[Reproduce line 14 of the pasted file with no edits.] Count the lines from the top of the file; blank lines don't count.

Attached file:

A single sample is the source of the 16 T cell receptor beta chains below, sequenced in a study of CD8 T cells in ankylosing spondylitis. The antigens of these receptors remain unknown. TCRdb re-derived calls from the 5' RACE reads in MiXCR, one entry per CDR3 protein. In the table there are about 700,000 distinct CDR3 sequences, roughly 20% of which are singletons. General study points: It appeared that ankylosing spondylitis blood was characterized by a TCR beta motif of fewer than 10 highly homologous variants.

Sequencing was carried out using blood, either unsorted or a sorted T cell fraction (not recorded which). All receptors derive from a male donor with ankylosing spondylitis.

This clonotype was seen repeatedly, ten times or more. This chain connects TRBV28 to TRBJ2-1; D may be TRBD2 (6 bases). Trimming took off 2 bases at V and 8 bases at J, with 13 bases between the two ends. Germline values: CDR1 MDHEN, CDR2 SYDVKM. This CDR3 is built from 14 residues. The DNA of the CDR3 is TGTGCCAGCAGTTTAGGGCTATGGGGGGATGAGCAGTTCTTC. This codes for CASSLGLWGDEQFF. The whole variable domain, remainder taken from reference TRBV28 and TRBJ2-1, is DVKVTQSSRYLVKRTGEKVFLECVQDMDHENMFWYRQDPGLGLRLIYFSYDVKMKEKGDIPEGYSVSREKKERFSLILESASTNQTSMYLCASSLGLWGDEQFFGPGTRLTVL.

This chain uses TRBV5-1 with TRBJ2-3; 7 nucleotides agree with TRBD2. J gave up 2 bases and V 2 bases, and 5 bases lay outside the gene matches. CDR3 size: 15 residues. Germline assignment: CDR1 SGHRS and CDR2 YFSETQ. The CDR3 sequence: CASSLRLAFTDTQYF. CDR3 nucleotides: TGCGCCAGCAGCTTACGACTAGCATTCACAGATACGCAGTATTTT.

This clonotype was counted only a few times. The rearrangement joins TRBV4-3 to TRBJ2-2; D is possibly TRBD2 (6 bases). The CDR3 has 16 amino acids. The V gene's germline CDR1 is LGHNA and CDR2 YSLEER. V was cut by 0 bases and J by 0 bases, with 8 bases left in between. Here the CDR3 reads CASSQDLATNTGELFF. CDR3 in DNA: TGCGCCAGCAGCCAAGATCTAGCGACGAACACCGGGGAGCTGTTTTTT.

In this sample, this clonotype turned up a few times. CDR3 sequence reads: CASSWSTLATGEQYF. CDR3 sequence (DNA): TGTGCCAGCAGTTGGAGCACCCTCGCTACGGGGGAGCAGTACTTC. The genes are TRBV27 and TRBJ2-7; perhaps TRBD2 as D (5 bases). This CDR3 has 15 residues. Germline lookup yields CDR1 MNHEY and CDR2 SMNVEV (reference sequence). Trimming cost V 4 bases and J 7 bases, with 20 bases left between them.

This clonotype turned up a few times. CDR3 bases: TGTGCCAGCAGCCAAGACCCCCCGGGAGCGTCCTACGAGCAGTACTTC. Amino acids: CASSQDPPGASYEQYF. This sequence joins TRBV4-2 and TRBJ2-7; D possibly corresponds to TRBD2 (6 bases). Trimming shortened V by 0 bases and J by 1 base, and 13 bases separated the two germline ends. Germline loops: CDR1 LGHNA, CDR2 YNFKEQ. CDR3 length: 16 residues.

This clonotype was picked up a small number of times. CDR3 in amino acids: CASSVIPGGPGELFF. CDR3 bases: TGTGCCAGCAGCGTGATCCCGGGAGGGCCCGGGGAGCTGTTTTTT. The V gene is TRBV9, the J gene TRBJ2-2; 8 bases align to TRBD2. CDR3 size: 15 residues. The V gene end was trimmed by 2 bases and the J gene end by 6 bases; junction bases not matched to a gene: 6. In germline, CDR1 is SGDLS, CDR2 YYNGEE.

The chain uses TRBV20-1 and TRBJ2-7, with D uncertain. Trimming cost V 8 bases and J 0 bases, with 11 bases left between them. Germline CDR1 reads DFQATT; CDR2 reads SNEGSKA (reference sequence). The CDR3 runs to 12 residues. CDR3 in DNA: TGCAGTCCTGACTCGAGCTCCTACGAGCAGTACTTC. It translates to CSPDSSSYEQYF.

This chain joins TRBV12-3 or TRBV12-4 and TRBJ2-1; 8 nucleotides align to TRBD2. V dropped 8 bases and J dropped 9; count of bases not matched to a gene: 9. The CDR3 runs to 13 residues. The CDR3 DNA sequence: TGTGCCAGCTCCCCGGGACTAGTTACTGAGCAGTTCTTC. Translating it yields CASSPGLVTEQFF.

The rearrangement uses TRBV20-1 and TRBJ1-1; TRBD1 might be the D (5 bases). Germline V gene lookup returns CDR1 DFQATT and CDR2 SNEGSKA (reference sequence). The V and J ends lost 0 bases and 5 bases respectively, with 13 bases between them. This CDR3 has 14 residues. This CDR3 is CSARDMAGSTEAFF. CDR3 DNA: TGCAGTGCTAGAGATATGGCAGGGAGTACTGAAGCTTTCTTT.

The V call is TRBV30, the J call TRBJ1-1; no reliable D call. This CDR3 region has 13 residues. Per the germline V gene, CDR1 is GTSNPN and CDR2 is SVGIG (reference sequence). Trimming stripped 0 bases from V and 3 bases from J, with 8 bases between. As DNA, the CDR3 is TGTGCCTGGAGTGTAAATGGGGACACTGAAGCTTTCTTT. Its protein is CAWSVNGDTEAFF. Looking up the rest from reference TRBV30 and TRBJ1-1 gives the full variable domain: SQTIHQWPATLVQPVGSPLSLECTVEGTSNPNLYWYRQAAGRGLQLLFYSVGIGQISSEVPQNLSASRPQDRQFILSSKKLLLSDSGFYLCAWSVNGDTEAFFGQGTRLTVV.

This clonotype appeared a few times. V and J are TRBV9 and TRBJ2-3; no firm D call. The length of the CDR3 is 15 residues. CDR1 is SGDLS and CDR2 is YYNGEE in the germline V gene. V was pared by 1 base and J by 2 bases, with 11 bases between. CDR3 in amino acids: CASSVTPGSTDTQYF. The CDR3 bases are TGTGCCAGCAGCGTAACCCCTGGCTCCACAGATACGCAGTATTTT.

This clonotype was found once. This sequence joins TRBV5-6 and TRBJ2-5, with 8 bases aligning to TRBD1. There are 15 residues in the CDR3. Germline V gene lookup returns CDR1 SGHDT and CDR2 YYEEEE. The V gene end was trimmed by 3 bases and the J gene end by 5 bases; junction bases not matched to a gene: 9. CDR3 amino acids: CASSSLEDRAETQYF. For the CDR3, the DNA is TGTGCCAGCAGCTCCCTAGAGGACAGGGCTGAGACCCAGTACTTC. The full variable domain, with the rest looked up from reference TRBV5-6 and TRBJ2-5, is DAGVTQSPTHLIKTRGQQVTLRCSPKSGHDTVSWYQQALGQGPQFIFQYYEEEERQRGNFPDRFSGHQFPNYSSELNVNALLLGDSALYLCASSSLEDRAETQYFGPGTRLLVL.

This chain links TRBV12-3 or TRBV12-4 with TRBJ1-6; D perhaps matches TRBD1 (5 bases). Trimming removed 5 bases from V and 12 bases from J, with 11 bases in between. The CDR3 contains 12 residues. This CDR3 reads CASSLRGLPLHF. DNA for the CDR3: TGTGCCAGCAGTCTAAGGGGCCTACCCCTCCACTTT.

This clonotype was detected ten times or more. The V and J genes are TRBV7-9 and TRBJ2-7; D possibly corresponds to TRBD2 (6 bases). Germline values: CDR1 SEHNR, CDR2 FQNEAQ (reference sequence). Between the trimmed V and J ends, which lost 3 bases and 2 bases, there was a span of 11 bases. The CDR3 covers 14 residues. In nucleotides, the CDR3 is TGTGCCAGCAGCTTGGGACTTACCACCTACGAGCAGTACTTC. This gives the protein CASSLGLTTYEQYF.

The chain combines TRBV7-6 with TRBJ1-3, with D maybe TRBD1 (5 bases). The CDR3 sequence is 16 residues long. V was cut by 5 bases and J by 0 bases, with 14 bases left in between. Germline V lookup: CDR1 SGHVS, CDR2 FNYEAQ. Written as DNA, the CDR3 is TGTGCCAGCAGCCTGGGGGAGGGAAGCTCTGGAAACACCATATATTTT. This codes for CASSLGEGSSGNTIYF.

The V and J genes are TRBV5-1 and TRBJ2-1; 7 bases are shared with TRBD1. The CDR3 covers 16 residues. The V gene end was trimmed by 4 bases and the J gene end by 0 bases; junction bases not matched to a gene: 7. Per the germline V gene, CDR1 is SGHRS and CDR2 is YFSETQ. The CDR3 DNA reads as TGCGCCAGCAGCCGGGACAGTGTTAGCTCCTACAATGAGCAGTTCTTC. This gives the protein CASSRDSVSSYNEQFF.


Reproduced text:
This clonotype was found once. This sequence joins TRBV5-6 and TRBJ2-5, with 8 bases aligning to TRBD1. There are 15 residues in the CDR3. Germline V gene lookup returns CDR1 SGHDT and CDR2 YYEEEE. The V gene end was trimmed by 3 bases and the J gene end by 5 bases; junction bases not matched to a gene: 9. CDR3 amino acids: CASSSLEDRAETQYF. For the CDR3, the DNA is TGTGCCAGCAGCTCCCTAGAGGACAGGGCTGAGACCCAGTACTTC. The full variable domain, with the rest looked up from reference TRBV5-6 and TRBJ2-5, is DAGVTQSPTHLIKTRGQQVTLRCSPKSGHDTVSWYQQALGQGPQFIFQYYEEEERQRGNFPDRFSGHQFPNYSSELNVNALLLGDSALYLCASSSLEDRAETQYFGPGTRLLVL.